September 1, 2005
Publication:
Centre for Administrative Innovation in the Euro-Mediterranean Region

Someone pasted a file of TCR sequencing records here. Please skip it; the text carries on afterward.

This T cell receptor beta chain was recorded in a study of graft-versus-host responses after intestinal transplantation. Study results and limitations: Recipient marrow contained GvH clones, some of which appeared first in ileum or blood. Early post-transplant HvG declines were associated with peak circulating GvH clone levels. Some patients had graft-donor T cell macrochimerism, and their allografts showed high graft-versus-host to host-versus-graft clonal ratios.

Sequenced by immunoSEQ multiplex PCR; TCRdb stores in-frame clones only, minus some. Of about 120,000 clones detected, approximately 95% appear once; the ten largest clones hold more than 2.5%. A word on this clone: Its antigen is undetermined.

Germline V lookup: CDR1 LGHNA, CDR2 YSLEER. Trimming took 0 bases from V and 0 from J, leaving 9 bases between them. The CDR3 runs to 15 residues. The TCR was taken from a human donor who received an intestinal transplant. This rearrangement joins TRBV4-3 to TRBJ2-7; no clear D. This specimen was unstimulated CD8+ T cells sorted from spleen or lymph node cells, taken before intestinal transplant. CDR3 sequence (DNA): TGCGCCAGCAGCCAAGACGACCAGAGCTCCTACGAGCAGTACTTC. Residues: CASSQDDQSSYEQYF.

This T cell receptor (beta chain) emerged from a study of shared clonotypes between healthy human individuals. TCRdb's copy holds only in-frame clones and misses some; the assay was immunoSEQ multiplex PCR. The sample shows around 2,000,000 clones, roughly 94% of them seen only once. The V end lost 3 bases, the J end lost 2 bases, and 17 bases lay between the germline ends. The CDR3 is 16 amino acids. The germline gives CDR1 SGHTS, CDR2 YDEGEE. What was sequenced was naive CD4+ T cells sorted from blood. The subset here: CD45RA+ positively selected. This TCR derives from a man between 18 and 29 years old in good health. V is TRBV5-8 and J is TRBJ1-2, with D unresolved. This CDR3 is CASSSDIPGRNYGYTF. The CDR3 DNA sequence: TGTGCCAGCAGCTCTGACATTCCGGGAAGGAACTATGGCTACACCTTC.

This document provides information about administrative reform in The Netherlands and is part of a series published by the Centre for Administrative Innovation in the Euro-Mediterranean Region. Public services must meet specific characteristic of being widely accessible, underpinned by legal certainty and based on equality before the law. ICT can make a major contribution to meeting these conditions. It is also possible, to a greater extent than in the past, to meet the adage that every citizen is expected to know the law. The rapid developments in ICT mean that government is able to function more efficient, effective and 'customer-friendly'. The Netherlands is classed in the leading group known as the 'information elite', but egovernment is not only a question of boasting technology. In recent years the Dutch government has made good progress in its structuring and steering role as an 'arbitrator', regulating and promoting the booming developments in information and communication technology. At the same time it also demonstrated a great commitment to use new technologies in its own active role of performer and provider of functions, with its the strong conviction to use taxpayers' money as efficiently and effectively as possible. "A vibrant society with a healthy economy demands a strong government, which plays its role using the most advanced 'tools' available. Only then can government, faced with dwindling resources, continue to meet its performer and provider functions." In a recent UNDP e-Government benchmark among European countries the Netherlands ranked the third position after Norway and United Kingdom, highlighting the government efforts to spread ICT use in order to improve service provision and allow the effective citizens participation. According to another benchmarkingthe country scored above average among the reference on service provision to the citizen and e-Democracy. The Netherlands is one of the leaders here, alongside countries like Singapore, Finland, Sweden and Canada. Where the specific services surveyed are concerned, the Netherlands stands out clearly with respect to income tax. With 70% of returns submitted electronically, the Netherlands was a leader.
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